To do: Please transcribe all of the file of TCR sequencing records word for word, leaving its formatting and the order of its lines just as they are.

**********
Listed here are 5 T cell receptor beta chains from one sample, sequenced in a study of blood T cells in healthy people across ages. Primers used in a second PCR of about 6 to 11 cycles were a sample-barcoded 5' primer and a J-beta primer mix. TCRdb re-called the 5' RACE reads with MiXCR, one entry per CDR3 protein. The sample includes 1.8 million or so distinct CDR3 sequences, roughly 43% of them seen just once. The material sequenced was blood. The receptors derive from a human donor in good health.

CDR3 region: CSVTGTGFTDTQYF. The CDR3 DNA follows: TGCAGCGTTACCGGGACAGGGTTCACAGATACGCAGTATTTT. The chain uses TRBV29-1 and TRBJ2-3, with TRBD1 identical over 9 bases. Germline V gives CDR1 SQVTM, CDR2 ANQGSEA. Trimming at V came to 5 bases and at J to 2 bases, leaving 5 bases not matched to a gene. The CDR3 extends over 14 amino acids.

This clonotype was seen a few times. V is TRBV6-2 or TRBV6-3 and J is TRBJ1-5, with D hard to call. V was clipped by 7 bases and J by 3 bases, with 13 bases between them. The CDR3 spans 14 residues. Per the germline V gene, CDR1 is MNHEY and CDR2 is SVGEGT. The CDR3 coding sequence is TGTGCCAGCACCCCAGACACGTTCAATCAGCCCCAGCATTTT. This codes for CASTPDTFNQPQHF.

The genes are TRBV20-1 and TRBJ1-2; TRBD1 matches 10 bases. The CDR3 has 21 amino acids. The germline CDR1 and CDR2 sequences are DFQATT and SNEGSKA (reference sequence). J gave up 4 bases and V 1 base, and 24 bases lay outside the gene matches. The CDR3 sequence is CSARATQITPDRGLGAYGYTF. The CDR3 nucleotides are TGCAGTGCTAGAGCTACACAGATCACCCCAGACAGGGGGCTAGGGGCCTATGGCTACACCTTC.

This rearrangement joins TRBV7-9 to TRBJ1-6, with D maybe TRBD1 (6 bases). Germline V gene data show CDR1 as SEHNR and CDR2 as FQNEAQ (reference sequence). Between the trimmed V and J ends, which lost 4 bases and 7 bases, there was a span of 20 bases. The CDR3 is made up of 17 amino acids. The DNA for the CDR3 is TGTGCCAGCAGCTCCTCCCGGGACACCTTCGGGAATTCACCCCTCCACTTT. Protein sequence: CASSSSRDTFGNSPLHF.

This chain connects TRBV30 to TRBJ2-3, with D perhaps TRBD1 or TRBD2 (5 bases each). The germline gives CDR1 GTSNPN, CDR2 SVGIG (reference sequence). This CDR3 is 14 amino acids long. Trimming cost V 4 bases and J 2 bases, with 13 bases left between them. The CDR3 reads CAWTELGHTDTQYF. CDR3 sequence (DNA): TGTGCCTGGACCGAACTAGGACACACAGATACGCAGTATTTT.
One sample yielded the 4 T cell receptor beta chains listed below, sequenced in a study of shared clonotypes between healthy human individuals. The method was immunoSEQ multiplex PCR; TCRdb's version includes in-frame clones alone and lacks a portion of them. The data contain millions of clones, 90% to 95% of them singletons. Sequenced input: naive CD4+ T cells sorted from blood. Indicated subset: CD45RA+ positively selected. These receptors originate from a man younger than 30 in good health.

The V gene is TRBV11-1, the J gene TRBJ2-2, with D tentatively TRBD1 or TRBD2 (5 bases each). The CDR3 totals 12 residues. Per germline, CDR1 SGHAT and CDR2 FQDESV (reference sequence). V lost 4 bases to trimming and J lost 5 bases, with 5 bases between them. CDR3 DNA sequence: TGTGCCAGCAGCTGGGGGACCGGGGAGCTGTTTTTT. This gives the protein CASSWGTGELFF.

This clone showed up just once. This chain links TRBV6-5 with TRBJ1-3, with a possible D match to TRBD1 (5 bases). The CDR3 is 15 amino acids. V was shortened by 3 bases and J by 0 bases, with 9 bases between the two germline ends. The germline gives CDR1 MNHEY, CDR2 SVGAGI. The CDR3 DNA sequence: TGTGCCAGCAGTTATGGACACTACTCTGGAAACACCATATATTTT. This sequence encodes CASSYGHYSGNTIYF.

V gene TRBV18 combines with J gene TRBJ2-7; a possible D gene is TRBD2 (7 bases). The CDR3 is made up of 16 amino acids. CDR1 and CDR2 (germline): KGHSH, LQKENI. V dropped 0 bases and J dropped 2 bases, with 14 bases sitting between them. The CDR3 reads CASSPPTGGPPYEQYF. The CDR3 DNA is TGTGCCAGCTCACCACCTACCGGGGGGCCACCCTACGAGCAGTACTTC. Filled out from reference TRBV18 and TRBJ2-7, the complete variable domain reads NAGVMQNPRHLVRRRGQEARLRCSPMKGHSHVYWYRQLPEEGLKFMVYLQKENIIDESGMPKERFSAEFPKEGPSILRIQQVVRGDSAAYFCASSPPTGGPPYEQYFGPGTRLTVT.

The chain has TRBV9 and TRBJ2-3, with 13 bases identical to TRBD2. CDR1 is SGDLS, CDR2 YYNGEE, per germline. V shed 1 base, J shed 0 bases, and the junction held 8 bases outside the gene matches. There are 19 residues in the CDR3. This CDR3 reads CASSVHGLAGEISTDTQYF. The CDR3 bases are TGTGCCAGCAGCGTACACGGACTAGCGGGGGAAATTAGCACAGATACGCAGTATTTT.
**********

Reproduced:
Listed here are 5 T cell receptor beta chains from one sample, sequenced in a study of blood T cells in healthy people across ages. Primers used in a second PCR of about 6 to 11 cycles were a sample-barcoded 5' primer and a J-beta primer mix. TCRdb re-called the 5' RACE reads with MiXCR, one entry per CDR3 protein. The sample includes 1.8 million or so distinct CDR3 sequences, roughly 43% of them seen just once. The material sequenced was blood. The receptors derive from a human donor in good health.

CDR3 region: CSVTGTGFTDTQYF. The CDR3 DNA follows: TGCAGCGTTACCGGGACAGGGTTCACAGATACGCAGTATTTT. The chain uses TRBV29-1 and TRBJ2-3, with TRBD1 identical over 9 bases. Germline V gives CDR1 SQVTM, CDR2 ANQGSEA. Trimming at V came to 5 bases and at J to 2 bases, leaving 5 bases not matched to a gene. The CDR3 extends over 14 amino acids.

This clonotype was seen a few times. V is TRBV6-2 or TRBV6-3 and J is TRBJ1-5, with D hard to call. V was clipped by 7 bases and J by 3 bases, with 13 bases between them. The CDR3 spans 14 residues. Per the germline V gene, CDR1 is MNHEY and CDR2 is SVGEGT. The CDR3 coding sequence is TGTGCCAGCACCCCAGACACGTTCAATCAGCCCCAGCATTTT. This codes for CASTPDTFNQPQHF.

The genes are TRBV20-1 and TRBJ1-2; TRBD1 matches 10 bases. The CDR3 has 21 amino acids. The germline CDR1 and CDR2 sequences are DFQATT and SNEGSKA (reference sequence). J gave up 4 bases and V 1 base, and 24 bases lay outside the gene matches. The CDR3 sequence is CSARATQITPDRGLGAYGYTF. The CDR3 nucleotides are TGCAGTGCTAGAGCTACACAGATCACCCCAGACAGGGGGCTAGGGGCCTATGGCTACACCTTC.

This rearrangement joins TRBV7-9 to TRBJ1-6, with D maybe TRBD1 (6 bases). Germline V gene data show CDR1 as SEHNR and CDR2 as FQNEAQ (reference sequence). Between the trimmed V and J ends, which lost 4 bases and 7 bases, there was a span of 20 bases. The CDR3 is made up of 17 amino acids. The DNA for the CDR3 is TGTGCCAGCAGCTCCTCCCGGGACACCTTCGGGAATTCACCCCTCCACTTT. Protein sequence: CASSSSRDTFGNSPLHF.

This chain connects TRBV30 to TRBJ2-3, with D perhaps TRBD1 or TRBD2 (5 bases each). The germline gives CDR1 GTSNPN, CDR2 SVGIG (reference sequence). This CDR3 is 14 amino acids long. Trimming cost V 4 bases and J 2 bases, with 13 bases left between them. The CDR3 reads CAWTELGHTDTQYF. CDR3 sequence (DNA): TGTGCCTGGACCGAACTAGGACACACAGATACGCAGTATTTT.
One sample yielded the 4 T cell receptor beta chains listed below, sequenced in a study of shared clonotypes between healthy human individuals. The method was immunoSEQ multiplex PCR; TCRdb's version includes in-frame clones alone and lacks a portion of them. The data contain millions of clones, 90% to 95% of them singletons. Sequenced input: naive CD4+ T cells sorted from blood. Indicated subset: CD45RA+ positively selected. These receptors originate from a man younger than 30 in good health.

The V gene is TRBV11-1, the J gene TRBJ2-2, with D tentatively TRBD1 or TRBD2 (5 bases each). The CDR3 totals 12 residues. Per germline, CDR1 SGHAT and CDR2 FQDESV (reference sequence). V lost 4 bases to trimming and J lost 5 bases, with 5 bases between them. CDR3 DNA sequence: TGTGCCAGCAGCTGGGGGACCGGGGAGCTGTTTTTT. This gives the protein CASSWGTGELFF.

This clone showed up just once. This chain links TRBV6-5 with TRBJ1-3, with a possible D match to TRBD1 (5 bases). The CDR3 is 15 amino acids. V was shortened by 3 bases and J by 0 bases, with 9 bases between the two germline ends. The germline gives CDR1 MNHEY, CDR2 SVGAGI. The CDR3 DNA sequence: TGTGCCAGCAGTTATGGACACTACTCTGGAAACACCATATATTTT. This sequence encodes CASSYGHYSGNTIYF.

V gene TRBV18 combines with J gene TRBJ2-7; a possible D gene is TRBD2 (7 bases). The CDR3 is made up of 16 amino acids. CDR1 and CDR2 (germline): KGHSH, LQKENI. V dropped 0 bases and J dropped 2 bases, with 14 bases sitting between them. The CDR3 reads CASSPPTGGPPYEQYF. The CDR3 DNA is TGTGCCAGCTCACCACCTACCGGGGGGCCACCCTACGAGCAGTACTTC. Filled out from reference TRBV18 and TRBJ2-7, the complete variable domain reads NAGVMQNPRHLVRRRGQEARLRCSPMKGHSHVYWYRQLPEEGLKFMVYLQKENIIDESGMPKERFSAEFPKEGPSILRIQQVVRGDSAAYFCASSPPTGGPPYEQYFGPGTRLTVT.

The chain has TRBV9 and TRBJ2-3, with 13 bases identical to TRBD2. CDR1 is SGDLS, CDR2 YYNGEE, per germline. V shed 1 base, J shed 0 bases, and the junction held 8 bases outside the gene matches. There are 19 residues in the CDR3. This CDR3 reads CASSVHGLAGEISTDTQYF. The CDR3 bases are TGTGCCAGCAGCGTACACGGACTAGCGGGGGAAATTAGCACAGATACGCAGTATTTT.